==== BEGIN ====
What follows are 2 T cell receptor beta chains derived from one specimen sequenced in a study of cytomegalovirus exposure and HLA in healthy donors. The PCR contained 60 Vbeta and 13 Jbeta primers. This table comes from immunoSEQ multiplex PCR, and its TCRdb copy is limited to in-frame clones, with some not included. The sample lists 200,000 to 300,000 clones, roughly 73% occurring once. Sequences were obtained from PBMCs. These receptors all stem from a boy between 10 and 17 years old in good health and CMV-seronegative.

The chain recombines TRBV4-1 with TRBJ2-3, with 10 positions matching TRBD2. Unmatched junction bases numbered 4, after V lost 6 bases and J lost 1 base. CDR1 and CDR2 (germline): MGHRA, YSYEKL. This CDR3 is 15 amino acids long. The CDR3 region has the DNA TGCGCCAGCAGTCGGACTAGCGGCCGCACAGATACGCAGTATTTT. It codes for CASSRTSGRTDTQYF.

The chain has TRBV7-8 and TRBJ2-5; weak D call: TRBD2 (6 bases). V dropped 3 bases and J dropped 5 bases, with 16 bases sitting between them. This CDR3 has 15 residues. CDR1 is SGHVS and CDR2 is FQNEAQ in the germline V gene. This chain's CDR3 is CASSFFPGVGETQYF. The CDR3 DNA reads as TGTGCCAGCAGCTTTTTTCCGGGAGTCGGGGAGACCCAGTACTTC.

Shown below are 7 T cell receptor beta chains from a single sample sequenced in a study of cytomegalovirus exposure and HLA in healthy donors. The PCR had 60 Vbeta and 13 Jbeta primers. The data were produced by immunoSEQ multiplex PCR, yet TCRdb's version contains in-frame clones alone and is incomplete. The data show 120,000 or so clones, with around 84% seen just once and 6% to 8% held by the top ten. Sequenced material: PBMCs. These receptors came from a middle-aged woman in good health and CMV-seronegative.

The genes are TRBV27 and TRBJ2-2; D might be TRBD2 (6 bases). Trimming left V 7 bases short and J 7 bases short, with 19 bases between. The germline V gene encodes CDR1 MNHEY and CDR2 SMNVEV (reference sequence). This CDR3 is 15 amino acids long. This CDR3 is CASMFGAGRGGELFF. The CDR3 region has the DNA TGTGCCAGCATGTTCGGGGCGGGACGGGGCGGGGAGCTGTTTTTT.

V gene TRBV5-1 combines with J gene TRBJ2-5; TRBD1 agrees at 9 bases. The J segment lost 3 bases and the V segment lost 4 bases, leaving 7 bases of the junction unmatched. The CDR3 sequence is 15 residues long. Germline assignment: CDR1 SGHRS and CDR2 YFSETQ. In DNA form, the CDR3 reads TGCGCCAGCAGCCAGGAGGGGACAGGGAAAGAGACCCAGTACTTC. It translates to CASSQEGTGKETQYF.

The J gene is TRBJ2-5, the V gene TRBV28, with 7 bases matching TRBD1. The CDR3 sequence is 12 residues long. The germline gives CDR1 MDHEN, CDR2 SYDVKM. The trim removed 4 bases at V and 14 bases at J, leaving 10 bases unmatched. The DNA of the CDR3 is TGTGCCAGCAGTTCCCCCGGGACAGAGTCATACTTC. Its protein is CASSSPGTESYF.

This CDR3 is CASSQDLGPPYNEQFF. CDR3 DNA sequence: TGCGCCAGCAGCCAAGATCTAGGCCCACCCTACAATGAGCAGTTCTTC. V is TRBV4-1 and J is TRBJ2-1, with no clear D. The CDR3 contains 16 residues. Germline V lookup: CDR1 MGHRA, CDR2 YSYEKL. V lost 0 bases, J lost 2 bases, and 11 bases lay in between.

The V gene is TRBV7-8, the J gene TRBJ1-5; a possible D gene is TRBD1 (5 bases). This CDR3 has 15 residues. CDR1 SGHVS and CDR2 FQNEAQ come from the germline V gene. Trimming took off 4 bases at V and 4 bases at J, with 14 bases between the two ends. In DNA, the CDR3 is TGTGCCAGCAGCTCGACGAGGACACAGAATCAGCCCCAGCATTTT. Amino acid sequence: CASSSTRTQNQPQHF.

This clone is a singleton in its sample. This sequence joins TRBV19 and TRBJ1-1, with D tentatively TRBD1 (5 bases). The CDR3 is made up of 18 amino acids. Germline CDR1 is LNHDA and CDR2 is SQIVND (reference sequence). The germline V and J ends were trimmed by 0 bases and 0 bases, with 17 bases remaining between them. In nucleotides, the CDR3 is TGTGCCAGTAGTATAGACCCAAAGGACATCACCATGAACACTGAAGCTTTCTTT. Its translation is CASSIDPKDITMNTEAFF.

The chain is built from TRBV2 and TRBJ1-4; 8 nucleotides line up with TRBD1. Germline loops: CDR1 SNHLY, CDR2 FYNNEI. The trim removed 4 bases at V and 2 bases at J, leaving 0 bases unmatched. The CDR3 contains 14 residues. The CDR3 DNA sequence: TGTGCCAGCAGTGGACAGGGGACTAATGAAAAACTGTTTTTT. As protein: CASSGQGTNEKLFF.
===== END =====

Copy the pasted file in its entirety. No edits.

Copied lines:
What follows are 2 T cell receptor beta chains derived from one specimen sequenced in a study of cytomegalovirus exposure and HLA in healthy donors. The PCR contained 60 Vbeta and 13 Jbeta primers. This table comes from immunoSEQ multiplex PCR, and its TCRdb copy is limited to in-frame clones, with some not included. The sample lists 200,000 to 300,000 clones, roughly 73% occurring once. Sequences were obtained from PBMCs. These receptors all stem from a boy between 10 and 17 years old in good health and CMV-seronegative.

The chain recombines TRBV4-1 with TRBJ2-3, with 10 positions matching TRBD2. Unmatched junction bases numbered 4, after V lost 6 bases and J lost 1 base. CDR1 and CDR2 (germline): MGHRA, YSYEKL. This CDR3 is 15 amino acids long. The CDR3 region has the DNA TGCGCCAGCAGTCGGACTAGCGGCCGCACAGATACGCAGTATTTT. It codes for CASSRTSGRTDTQYF.

The chain has TRBV7-8 and TRBJ2-5; weak D call: TRBD2 (6 bases). V dropped 3 bases and J dropped 5 bases, with 16 bases sitting between them. This CDR3 has 15 residues. CDR1 is SGHVS and CDR2 is FQNEAQ in the germline V gene. This chain's CDR3 is CASSFFPGVGETQYF. The CDR3 DNA reads as TGTGCCAGCAGCTTTTTTCCGGGAGTCGGGGAGACCCAGTACTTC.

Shown below are 7 T cell receptor beta chains from a single sample sequenced in a study of cytomegalovirus exposure and HLA in healthy donors. The PCR had 60 Vbeta and 13 Jbeta primers. The data were produced by immunoSEQ multiplex PCR, yet TCRdb's version contains in-frame clones alone and is incomplete. The data show 120,000 or so clones, with around 84% seen just once and 6% to 8% held by the top ten. Sequenced material: PBMCs. These receptors came from a middle-aged woman in good health and CMV-seronegative.

The genes are TRBV27 and TRBJ2-2; D might be TRBD2 (6 bases). Trimming left V 7 bases short and J 7 bases short, with 19 bases between. The germline V gene encodes CDR1 MNHEY and CDR2 SMNVEV (reference sequence). This CDR3 is 15 amino acids long. This CDR3 is CASMFGAGRGGELFF. The CDR3 region has the DNA TGTGCCAGCATGTTCGGGGCGGGACGGGGCGGGGAGCTGTTTTTT.

V gene TRBV5-1 combines with J gene TRBJ2-5; TRBD1 agrees at 9 bases. The J segment lost 3 bases and the V segment lost 4 bases, leaving 7 bases of the junction unmatched. The CDR3 sequence is 15 residues long. Germline assignment: CDR1 SGHRS and CDR2 YFSETQ. In DNA form, the CDR3 reads TGCGCCAGCAGCCAGGAGGGGACAGGGAAAGAGACCCAGTACTTC. It translates to CASSQEGTGKETQYF.

The J gene is TRBJ2-5, the V gene TRBV28, with 7 bases matching TRBD1. The CDR3 sequence is 12 residues long. The germline gives CDR1 MDHEN, CDR2 SYDVKM. The trim removed 4 bases at V and 14 bases at J, leaving 10 bases unmatched. The DNA of the CDR3 is TGTGCCAGCAGTTCCCCCGGGACAGAGTCATACTTC. Its protein is CASSSPGTESYF.

This CDR3 is CASSQDLGPPYNEQFF. CDR3 DNA sequence: TGCGCCAGCAGCCAAGATCTAGGCCCACCCTACAATGAGCAGTTCTTC. V is TRBV4-1 and J is TRBJ2-1, with no clear D. The CDR3 contains 16 residues. Germline V lookup: CDR1 MGHRA, CDR2 YSYEKL. V lost 0 bases, J lost 2 bases, and 11 bases lay in between.

The V gene is TRBV7-8, the J gene TRBJ1-5; a possible D gene is TRBD1 (5 bases). This CDR3 has 15 residues. CDR1 SGHVS and CDR2 FQNEAQ come from the germline V gene. Trimming took off 4 bases at V and 4 bases at J, with 14 bases between the two ends. In DNA, the CDR3 is TGTGCCAGCAGCTCGACGAGGACACAGAATCAGCCCCAGCATTTT. Amino acid sequence: CASSSTRTQNQPQHF.

This clone is a singleton in its sample. This sequence joins TRBV19 and TRBJ1-1, with D tentatively TRBD1 (5 bases). The CDR3 is made up of 18 amino acids. Germline CDR1 is LNHDA and CDR2 is SQIVND (reference sequence). The germline V and J ends were trimmed by 0 bases and 0 bases, with 17 bases remaining between them. In nucleotides, the CDR3 is TGTGCCAGTAGTATAGACCCAAAGGACATCACCATGAACACTGAAGCTTTCTTT. Its translation is CASSIDPKDITMNTEAFF.

The chain is built from TRBV2 and TRBJ1-4; 8 nucleotides line up with TRBD1. Germline loops: CDR1 SNHLY, CDR2 FYNNEI. The trim removed 4 bases at V and 2 bases at J, leaving 0 bases unmatched. The CDR3 contains 14 residues. The CDR3 DNA sequence: TGTGCCAGCAGTGGACAGGGGACTAATGAAAAACTGTTTTTT. As protein: CASSGQGTNEKLFF.